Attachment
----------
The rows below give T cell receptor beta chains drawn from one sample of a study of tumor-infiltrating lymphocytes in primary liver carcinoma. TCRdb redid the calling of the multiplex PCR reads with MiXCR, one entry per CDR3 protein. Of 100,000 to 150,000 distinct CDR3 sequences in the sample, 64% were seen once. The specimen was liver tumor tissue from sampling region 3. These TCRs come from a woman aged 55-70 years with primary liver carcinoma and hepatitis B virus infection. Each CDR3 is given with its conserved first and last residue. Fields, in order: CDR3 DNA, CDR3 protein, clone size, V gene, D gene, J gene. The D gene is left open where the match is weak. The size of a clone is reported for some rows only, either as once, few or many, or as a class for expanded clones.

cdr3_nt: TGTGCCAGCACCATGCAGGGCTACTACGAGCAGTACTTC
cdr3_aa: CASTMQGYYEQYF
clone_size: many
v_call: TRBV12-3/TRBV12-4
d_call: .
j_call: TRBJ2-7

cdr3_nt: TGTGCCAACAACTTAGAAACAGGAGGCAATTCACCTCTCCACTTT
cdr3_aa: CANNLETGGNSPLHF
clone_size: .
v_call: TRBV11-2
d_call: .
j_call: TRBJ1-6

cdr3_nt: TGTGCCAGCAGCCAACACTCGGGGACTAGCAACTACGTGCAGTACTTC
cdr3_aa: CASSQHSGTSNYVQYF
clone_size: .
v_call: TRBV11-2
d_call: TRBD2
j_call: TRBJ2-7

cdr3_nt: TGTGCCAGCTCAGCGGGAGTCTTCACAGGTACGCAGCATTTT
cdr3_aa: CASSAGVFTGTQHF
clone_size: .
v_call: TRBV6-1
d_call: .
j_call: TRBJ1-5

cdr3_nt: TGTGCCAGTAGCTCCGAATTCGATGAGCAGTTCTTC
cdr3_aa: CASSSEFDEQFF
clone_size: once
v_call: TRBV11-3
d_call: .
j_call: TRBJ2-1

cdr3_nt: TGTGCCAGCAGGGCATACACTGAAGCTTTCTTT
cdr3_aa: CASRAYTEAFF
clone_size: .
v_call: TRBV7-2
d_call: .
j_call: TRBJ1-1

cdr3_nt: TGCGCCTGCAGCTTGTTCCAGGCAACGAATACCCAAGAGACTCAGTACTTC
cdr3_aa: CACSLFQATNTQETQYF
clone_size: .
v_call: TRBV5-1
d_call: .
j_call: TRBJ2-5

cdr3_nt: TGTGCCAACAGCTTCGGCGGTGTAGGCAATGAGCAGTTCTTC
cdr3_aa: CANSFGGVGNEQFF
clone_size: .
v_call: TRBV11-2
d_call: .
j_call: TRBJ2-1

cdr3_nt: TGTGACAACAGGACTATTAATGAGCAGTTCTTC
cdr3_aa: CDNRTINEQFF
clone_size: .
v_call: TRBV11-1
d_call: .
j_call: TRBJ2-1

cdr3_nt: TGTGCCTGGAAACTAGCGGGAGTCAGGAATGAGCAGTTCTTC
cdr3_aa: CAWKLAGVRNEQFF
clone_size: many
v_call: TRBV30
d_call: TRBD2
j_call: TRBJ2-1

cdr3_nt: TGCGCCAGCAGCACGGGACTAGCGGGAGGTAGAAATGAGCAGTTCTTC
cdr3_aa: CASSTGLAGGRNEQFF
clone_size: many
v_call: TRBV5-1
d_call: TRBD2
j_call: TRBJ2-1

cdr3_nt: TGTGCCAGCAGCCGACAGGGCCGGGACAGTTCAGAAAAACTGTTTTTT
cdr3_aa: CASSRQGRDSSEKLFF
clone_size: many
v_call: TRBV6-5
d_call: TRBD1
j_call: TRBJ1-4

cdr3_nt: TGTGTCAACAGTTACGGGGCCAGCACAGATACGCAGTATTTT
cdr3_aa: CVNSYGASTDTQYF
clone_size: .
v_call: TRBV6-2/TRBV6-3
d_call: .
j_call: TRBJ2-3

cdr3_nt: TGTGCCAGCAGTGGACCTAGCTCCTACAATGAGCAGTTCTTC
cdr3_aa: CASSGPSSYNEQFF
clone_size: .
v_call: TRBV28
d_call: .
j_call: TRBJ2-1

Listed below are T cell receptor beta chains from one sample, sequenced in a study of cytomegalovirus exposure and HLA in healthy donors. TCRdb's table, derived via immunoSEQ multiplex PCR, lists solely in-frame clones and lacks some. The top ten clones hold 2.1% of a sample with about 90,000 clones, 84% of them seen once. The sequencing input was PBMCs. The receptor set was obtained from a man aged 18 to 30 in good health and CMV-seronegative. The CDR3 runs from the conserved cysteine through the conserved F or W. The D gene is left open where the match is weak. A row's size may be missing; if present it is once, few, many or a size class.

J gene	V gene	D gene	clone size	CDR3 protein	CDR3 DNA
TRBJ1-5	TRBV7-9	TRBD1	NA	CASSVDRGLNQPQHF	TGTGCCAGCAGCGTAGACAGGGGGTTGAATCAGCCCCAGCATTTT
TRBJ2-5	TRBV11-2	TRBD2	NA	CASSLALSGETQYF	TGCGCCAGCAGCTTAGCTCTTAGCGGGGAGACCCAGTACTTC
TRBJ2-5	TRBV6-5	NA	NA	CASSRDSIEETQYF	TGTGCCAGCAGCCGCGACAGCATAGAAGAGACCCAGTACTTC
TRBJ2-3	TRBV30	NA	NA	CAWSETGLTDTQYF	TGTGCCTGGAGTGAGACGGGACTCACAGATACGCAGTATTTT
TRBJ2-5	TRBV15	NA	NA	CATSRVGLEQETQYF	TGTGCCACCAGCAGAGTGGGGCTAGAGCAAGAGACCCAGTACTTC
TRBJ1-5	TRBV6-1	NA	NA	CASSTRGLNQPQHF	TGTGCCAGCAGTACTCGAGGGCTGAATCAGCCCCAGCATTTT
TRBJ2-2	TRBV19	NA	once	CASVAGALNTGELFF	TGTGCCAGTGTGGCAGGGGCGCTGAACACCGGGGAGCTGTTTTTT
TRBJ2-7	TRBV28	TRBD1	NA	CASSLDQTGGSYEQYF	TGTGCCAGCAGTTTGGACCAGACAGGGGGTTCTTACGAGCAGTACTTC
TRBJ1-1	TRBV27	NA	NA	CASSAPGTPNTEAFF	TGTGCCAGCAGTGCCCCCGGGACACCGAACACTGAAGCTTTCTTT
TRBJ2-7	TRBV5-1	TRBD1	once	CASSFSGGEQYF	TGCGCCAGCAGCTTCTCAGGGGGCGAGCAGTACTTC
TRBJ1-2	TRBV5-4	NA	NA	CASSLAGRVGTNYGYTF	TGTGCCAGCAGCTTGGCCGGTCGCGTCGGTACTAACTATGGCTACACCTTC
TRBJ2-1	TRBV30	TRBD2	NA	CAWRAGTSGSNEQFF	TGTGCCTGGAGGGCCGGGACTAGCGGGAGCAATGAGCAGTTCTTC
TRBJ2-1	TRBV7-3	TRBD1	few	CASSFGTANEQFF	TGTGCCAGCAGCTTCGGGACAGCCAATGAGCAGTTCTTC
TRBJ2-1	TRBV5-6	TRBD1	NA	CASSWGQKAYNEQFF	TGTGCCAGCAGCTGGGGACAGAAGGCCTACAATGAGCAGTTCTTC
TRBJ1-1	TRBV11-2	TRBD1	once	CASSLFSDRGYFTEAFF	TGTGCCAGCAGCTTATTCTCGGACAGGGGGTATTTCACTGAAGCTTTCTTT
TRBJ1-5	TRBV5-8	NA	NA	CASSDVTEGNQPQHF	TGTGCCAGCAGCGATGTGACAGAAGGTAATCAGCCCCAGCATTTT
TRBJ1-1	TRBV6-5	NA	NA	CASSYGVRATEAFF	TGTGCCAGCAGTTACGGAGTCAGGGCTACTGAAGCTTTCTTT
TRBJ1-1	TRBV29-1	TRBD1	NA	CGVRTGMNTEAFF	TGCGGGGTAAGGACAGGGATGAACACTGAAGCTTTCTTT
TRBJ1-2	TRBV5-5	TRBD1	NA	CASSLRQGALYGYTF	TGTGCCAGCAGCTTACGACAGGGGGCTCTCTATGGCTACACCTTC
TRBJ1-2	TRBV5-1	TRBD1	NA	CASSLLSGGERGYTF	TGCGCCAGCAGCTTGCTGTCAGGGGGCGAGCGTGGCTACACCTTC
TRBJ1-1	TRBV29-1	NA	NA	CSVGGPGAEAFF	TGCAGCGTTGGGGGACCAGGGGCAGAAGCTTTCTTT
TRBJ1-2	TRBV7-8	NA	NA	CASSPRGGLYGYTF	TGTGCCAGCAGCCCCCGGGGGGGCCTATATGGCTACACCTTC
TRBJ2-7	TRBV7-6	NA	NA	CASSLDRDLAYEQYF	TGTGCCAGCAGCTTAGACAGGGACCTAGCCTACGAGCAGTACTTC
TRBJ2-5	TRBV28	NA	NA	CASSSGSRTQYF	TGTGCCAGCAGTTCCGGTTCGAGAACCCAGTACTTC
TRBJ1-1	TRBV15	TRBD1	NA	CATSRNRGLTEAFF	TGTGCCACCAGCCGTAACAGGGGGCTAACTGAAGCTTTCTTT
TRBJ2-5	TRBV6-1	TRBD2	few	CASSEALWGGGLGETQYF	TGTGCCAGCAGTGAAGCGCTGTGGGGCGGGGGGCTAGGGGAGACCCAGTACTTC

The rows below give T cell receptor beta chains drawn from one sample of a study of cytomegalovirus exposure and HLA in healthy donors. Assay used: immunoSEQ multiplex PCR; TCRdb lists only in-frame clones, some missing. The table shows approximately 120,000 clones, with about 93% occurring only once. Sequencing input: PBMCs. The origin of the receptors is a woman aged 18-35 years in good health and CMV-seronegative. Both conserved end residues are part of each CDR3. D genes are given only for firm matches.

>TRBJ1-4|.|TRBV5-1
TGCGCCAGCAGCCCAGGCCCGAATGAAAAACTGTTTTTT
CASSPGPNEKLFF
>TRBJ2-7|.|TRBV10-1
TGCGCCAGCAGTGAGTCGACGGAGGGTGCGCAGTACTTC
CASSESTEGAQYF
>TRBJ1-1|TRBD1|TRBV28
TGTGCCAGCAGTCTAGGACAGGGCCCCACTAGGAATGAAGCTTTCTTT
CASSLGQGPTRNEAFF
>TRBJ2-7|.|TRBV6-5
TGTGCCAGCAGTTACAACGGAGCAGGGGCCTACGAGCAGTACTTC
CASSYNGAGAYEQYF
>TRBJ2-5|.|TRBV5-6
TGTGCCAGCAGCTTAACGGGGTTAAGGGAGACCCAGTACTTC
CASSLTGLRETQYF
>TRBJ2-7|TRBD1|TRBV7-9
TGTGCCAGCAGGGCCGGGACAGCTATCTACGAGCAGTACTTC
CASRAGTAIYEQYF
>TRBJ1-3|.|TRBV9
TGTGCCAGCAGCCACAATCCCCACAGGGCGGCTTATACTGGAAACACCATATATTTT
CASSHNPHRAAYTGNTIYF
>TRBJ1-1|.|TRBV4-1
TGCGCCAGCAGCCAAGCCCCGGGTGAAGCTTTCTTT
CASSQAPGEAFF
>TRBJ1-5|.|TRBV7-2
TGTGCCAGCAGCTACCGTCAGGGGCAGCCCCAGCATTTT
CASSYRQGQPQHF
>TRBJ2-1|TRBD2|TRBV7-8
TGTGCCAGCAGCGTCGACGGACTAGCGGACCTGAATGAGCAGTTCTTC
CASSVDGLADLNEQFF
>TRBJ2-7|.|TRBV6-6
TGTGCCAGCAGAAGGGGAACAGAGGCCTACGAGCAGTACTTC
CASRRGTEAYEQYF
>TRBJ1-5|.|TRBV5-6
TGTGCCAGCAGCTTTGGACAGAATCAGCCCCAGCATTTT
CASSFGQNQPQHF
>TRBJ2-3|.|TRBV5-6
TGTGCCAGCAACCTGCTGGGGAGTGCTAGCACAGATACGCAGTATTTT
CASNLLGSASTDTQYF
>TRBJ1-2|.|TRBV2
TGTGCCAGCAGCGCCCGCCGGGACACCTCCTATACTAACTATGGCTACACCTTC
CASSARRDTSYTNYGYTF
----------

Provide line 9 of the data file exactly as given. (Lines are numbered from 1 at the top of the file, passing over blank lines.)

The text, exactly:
cdr3_aa: CANNLETGGNSPLHF